My last message from HI-SEAS:
“Dear HI-SEAS Applicant,
Thank you again for your interest in the Hawaii Space Exploration Analog
and Simulation. I am sorry to inform you that you have not been selected
for the interview stage of the application process. We had a very large
number of highly qualified applicants, and it was extremely difficult to
narrow the pool down.
We expect to be able to run further HI-SEAS missions, so even if you
will not participate as a crewmember this time, we will keep you on file
for future opportunities. If you would like us to delete your
application from our files, let us know.
Thanks again for your application, and for your commitment to human
Posted by O'Maolchaithaigh on February 2, 2012
I went hiking in the Bisti/De-Na-Zin Wilderness recently. I thought people might be interested in seeing some photos. After you click on one, you can use the arrows to view all of the photos. They are high resolution photos, so give each one time to fully load before moving on to the next one. It was fantastic hiking there.
Posted by O'Maolchaithaigh on January 25, 2012
Posted by O'Maolchaithaigh on November 9, 2011
For many years, I’ve traveled by the lava flows around Grants, New Mexico. I’ve stopped to smell the lava occasionally, and even picked the tunas, the fruits of the prickly pear, as they are known around here, which grow near the lava by the highway. I’d never hiked through the lava fields before, so when a hike came up to do so, I jumped at it. Now, hiking through cold lava is not as easy as it sounds. The smooth flow, pāhoehoe, is not bad to walk on: mostly flat, good traction. The ‘a’a is not so easy. Much of the later half of the hike was on ‘a’a, the sharp, strewn rocks blown out of the volcanoes, including sharp rocks and loose gravel-like stones.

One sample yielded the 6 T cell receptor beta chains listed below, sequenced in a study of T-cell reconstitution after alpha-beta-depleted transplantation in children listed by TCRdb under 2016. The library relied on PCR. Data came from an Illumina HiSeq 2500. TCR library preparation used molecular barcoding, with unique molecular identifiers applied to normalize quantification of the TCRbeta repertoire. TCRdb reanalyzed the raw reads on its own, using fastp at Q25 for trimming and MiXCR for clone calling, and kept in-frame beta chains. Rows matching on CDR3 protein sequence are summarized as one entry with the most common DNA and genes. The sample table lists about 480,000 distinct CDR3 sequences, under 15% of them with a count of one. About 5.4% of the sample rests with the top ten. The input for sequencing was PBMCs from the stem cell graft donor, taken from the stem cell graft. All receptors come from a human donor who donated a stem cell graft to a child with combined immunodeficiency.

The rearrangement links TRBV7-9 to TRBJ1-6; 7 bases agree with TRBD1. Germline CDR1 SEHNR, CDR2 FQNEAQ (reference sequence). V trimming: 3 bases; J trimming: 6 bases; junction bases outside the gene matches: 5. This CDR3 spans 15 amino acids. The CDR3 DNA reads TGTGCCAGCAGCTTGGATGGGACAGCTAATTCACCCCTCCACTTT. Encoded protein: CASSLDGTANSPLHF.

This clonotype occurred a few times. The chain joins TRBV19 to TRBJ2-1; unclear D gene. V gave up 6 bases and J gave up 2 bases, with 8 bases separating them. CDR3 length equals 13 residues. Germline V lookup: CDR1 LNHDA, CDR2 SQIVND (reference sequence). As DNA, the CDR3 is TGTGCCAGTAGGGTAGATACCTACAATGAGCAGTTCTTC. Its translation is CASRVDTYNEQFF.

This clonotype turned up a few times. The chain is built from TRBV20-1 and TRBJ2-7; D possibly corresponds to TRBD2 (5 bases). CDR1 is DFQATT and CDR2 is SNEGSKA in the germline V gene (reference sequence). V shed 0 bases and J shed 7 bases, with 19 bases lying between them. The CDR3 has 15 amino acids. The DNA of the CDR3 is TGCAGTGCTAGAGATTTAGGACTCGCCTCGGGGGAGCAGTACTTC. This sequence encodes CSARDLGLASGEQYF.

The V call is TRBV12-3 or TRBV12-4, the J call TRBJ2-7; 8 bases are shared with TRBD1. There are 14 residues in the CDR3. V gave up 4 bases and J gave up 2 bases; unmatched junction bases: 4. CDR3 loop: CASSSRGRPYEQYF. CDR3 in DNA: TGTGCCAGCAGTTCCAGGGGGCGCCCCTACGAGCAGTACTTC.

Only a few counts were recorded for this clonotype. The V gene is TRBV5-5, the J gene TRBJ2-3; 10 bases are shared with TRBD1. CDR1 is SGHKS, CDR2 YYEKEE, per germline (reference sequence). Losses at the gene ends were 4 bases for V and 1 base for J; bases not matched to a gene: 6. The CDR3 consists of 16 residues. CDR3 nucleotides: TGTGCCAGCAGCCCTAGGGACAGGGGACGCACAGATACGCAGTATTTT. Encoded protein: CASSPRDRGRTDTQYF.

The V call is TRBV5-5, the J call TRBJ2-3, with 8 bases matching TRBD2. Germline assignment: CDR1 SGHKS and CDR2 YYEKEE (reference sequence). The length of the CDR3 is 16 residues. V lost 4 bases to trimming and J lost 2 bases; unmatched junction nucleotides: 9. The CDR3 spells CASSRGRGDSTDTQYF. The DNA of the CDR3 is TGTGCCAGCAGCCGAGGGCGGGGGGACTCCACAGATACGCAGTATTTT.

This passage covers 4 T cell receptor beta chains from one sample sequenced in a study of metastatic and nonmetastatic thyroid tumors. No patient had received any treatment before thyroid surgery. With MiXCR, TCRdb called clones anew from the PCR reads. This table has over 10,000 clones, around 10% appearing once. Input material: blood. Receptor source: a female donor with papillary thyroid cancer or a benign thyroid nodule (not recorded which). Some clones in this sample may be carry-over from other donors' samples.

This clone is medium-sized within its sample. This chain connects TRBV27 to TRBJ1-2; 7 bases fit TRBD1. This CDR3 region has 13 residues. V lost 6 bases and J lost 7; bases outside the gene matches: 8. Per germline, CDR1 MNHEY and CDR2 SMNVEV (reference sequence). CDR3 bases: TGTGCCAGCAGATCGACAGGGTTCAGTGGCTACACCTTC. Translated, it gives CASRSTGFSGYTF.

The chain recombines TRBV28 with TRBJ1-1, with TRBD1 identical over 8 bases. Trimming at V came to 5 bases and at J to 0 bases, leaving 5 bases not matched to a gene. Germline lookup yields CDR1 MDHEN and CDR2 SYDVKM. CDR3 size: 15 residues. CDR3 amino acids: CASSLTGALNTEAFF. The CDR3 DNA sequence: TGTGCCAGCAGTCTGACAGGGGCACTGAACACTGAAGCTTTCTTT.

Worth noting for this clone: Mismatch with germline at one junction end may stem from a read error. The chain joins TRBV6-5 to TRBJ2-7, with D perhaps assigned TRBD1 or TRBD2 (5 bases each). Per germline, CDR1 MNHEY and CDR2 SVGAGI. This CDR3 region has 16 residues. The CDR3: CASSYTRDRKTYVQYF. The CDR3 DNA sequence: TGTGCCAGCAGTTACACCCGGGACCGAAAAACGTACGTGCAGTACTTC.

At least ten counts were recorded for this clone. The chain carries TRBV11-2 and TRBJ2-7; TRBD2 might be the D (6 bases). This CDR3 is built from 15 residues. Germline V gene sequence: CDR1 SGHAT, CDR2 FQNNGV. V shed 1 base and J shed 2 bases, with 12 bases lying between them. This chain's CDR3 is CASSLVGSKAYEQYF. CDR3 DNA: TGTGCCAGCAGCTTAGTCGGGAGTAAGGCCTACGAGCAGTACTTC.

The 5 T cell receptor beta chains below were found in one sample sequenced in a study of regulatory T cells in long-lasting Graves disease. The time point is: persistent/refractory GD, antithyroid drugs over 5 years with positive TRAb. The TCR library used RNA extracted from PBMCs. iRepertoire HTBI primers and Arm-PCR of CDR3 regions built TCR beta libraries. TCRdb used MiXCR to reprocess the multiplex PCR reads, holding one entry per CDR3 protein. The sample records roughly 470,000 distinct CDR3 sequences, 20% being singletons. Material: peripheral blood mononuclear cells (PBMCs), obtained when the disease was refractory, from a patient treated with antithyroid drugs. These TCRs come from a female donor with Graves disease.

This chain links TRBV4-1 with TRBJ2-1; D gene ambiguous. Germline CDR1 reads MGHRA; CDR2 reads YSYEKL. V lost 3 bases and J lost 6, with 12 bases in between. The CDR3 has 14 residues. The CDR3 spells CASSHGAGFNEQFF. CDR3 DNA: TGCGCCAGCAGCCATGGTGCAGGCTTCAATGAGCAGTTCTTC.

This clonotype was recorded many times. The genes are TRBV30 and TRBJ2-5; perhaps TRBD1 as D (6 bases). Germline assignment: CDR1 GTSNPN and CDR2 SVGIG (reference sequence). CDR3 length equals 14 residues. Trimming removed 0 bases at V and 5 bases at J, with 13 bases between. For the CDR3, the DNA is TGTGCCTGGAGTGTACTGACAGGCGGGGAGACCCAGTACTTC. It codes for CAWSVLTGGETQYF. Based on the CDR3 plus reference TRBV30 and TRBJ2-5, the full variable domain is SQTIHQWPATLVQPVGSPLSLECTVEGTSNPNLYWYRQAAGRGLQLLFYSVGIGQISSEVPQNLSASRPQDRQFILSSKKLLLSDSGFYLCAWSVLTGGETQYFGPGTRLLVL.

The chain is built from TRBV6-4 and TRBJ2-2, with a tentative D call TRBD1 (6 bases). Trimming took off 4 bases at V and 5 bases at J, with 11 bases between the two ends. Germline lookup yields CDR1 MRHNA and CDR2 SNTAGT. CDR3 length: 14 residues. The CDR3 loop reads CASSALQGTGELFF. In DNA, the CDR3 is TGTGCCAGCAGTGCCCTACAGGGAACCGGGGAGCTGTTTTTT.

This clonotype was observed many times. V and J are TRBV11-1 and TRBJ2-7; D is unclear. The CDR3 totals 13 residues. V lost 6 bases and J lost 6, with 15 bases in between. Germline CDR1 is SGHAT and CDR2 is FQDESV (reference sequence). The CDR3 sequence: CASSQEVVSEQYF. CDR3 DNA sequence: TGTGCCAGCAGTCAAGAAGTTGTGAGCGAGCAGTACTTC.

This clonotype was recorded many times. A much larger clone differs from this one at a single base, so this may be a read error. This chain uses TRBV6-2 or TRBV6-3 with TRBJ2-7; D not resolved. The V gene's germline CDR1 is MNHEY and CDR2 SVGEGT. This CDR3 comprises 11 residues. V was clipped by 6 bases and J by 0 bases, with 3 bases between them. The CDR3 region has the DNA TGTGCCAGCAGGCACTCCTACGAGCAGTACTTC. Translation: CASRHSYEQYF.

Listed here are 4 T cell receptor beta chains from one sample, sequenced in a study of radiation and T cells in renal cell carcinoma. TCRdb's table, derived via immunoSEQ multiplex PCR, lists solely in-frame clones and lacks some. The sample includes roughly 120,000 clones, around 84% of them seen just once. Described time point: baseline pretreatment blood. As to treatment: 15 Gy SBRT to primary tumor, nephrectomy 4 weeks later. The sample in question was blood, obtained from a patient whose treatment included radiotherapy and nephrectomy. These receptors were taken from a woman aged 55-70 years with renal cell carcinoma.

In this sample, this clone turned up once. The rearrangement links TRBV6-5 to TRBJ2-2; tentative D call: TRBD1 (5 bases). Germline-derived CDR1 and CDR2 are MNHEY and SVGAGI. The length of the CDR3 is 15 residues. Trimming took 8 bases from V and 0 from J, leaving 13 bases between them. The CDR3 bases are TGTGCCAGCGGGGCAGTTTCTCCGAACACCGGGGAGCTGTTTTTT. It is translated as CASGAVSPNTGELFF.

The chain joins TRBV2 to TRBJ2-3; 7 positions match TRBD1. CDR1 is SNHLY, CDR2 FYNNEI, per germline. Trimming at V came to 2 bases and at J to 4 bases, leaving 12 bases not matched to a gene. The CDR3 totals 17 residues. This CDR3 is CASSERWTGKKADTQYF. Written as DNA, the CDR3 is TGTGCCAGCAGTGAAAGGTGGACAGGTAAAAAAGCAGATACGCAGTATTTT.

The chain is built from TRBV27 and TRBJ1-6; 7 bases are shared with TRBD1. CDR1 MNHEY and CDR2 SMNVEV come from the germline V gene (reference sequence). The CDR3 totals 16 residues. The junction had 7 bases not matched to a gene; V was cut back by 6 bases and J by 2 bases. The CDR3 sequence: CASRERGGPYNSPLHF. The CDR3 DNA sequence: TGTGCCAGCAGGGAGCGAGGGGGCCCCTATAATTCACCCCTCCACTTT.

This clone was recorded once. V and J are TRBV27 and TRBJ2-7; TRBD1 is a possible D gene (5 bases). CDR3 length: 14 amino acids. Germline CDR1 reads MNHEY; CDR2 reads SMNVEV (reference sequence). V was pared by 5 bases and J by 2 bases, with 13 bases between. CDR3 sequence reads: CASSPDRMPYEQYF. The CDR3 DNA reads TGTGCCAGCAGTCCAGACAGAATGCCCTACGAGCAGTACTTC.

There is a trail, (a very loose term), through the badlands. It is 7.5 miles long. Seems easy, right? Well, people do get lost and die in there. In fact, human bones found scattered on a lava flow in El Malpais National Monument have been identified, just last year, as those of James Chatman and Crystal Tuggle, father and daughter, who never came back from an afternoon walk there nine years ago. See? It is so easy to get lost in there. The trail, such as it is, is marked with cairns throughout. Sometimes the cairns are no more than ten feet apart, sometimes, 20 to 30 feet apart, when the trail is obvious. Usually, it is not, so the cairns are placed liberally along the trail, showing the way through every twist and turn.
There’s one there, in the upper right corner, next to one of my hiking companions. Now, this one is fairly easy to spot, but do you see a problem? The cairns are simply piles of lava rocks. On a rise like this, fairly easy to spot, silhouetted against the sky. Imagine that you are walking through a field of lava and all of the cairns are about two to three feet tall (max), composed of rocks the exact same color of the background. Here are two cairns in a row; can you spot them?